Google Chrome used to clearly be the best browser, with its speed advantage and extension ecosystem, but that’s changing. We’re living in the golden age of web browsers, and users are spoiled when it comes to choice.
After decades of criticism, Microsoft is replacing Internet Explorer with Edge, a lean browser designed for Windows 10. Mozilla Firefox and Opera, meanwhile, continue to optimize features and add new tools, while Safari’s focus on power usage gives Mac users a serious reason to consider using the default. And then there’s the new kid in town, Vivaldi, with a minimalist design and near-total customization.
You can’t really go wrong with any of the popular browsers, but there are a few things here and there that give each its own competitive edge.
Installation, updates, and compatibility
Installation across the browsers is basically the same. Users can download them from their respective websites if they aren’t built into your operating system already — i.e. Safari, Edge, IE — and each will typically download in under 30 seconds.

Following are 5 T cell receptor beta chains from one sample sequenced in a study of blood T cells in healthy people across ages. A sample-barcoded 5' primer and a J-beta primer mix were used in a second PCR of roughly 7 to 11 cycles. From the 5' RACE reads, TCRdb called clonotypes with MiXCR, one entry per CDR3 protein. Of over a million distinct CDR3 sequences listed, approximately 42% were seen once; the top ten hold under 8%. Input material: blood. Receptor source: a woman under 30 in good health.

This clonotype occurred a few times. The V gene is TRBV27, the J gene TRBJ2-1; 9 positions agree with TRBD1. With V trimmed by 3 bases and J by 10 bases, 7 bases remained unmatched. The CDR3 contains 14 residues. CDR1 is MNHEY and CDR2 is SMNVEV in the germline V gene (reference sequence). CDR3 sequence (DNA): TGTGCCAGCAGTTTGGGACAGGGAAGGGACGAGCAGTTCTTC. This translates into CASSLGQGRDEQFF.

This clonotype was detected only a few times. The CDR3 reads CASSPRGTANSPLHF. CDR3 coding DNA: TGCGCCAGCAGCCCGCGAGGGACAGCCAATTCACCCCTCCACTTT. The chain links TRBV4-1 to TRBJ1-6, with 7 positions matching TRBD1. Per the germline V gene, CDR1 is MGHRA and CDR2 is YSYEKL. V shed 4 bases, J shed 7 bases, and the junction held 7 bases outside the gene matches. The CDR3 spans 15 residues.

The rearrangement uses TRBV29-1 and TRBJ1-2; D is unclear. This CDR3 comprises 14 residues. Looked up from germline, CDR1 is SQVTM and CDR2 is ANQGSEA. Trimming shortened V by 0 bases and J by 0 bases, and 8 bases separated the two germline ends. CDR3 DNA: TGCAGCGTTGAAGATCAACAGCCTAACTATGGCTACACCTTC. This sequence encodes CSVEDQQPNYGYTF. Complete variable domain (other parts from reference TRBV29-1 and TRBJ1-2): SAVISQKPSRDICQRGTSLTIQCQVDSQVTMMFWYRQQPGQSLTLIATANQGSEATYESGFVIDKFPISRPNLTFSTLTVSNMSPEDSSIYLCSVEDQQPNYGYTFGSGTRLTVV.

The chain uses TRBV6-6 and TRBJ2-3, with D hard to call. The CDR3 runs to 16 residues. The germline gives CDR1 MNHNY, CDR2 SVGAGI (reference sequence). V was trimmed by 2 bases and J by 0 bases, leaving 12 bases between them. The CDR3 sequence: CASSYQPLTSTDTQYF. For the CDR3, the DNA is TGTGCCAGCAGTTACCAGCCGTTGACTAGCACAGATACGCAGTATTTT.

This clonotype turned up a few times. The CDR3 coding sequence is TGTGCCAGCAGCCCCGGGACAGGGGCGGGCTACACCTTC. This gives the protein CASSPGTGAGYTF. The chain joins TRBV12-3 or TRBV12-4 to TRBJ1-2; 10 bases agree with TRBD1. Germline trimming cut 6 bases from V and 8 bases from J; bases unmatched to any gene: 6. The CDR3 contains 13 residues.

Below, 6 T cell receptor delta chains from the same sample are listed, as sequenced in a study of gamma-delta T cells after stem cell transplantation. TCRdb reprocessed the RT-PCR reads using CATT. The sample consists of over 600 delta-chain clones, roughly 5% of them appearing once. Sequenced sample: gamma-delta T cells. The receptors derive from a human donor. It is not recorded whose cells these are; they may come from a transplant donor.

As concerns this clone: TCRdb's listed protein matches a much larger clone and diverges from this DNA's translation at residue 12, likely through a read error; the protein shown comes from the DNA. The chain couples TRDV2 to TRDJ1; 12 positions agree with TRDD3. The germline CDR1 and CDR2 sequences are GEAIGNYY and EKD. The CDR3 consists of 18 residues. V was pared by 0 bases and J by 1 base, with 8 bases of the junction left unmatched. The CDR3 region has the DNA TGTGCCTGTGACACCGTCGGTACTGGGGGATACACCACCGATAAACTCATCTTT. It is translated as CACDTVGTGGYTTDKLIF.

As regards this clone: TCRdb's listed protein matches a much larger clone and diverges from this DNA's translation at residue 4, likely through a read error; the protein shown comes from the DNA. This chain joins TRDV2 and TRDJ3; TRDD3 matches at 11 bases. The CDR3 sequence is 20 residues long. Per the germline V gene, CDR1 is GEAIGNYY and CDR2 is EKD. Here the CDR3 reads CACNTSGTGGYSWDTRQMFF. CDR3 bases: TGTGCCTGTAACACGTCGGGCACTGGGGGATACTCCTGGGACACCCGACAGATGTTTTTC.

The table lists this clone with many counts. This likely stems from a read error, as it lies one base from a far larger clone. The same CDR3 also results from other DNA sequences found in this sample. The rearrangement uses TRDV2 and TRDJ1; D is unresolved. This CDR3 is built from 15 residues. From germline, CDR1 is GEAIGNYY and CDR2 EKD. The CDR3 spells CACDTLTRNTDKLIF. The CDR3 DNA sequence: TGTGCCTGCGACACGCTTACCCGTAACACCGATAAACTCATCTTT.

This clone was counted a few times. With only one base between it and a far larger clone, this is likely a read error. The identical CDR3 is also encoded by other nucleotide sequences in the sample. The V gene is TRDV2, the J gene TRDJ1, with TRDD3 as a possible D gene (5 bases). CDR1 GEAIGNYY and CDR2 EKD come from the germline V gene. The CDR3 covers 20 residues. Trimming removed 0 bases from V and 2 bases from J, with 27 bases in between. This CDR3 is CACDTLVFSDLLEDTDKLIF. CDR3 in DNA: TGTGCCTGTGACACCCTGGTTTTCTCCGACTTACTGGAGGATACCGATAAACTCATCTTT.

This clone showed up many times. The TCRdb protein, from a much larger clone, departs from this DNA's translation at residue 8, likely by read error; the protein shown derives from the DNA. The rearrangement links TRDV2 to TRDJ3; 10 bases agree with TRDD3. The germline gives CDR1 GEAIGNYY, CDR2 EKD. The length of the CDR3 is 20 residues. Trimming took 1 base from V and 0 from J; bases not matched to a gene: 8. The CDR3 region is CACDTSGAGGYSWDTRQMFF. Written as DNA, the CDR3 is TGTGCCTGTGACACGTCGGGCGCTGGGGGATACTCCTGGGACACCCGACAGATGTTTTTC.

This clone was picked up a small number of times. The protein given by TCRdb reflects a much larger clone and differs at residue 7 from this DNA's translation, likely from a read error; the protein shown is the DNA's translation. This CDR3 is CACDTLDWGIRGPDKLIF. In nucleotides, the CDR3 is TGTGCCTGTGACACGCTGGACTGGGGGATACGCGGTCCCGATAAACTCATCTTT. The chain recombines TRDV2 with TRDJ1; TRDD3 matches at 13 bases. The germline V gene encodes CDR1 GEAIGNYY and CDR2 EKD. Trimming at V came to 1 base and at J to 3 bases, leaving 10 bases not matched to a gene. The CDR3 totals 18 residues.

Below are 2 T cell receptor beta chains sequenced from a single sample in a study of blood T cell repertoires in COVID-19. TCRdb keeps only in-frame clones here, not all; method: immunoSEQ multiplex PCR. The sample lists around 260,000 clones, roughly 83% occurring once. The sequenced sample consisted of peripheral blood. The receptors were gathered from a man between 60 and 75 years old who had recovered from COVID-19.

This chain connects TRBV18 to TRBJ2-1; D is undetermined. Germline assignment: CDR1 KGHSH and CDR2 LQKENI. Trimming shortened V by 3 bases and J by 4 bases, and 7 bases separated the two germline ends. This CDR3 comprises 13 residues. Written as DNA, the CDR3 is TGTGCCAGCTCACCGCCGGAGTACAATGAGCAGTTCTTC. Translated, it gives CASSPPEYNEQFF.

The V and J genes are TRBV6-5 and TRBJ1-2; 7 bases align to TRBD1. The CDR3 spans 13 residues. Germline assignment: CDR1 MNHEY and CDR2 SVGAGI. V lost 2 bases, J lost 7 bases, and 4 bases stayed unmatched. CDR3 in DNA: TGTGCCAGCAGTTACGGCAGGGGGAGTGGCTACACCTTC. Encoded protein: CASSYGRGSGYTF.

Below is a list of browser compatibility.
- Google Chrome: Windows, Mac OS X, and Linux
- Mozilla Firefox : Windows, Mac OS X, and Linux
- Internet Explorer (32 and 64-bit): Windows
- Safari: Mac OS X (Windows version no longer supported)
- Opera: Windows, Mac OS X, and Linux
- Edge: Available with Windows 10, not available for older versions of Windows.
- Vivaldi: Windows, Mac OS X, and Linux
When it comes to updates, most of the browsers are now more or less equivalent. Background updating is the default practice. In the case of Chrome, Firefox, Vivaldi, and Opera, it’s handled through the app. Edge and Safari are updated through Microsoft and Apple’s respective update utilities. Internet Explorer is the only browser that’s no longer receiving updates, as it’s been put out to pasture in favor of Edge. However, it’s still available for use on Windows machines for compatibility reasons.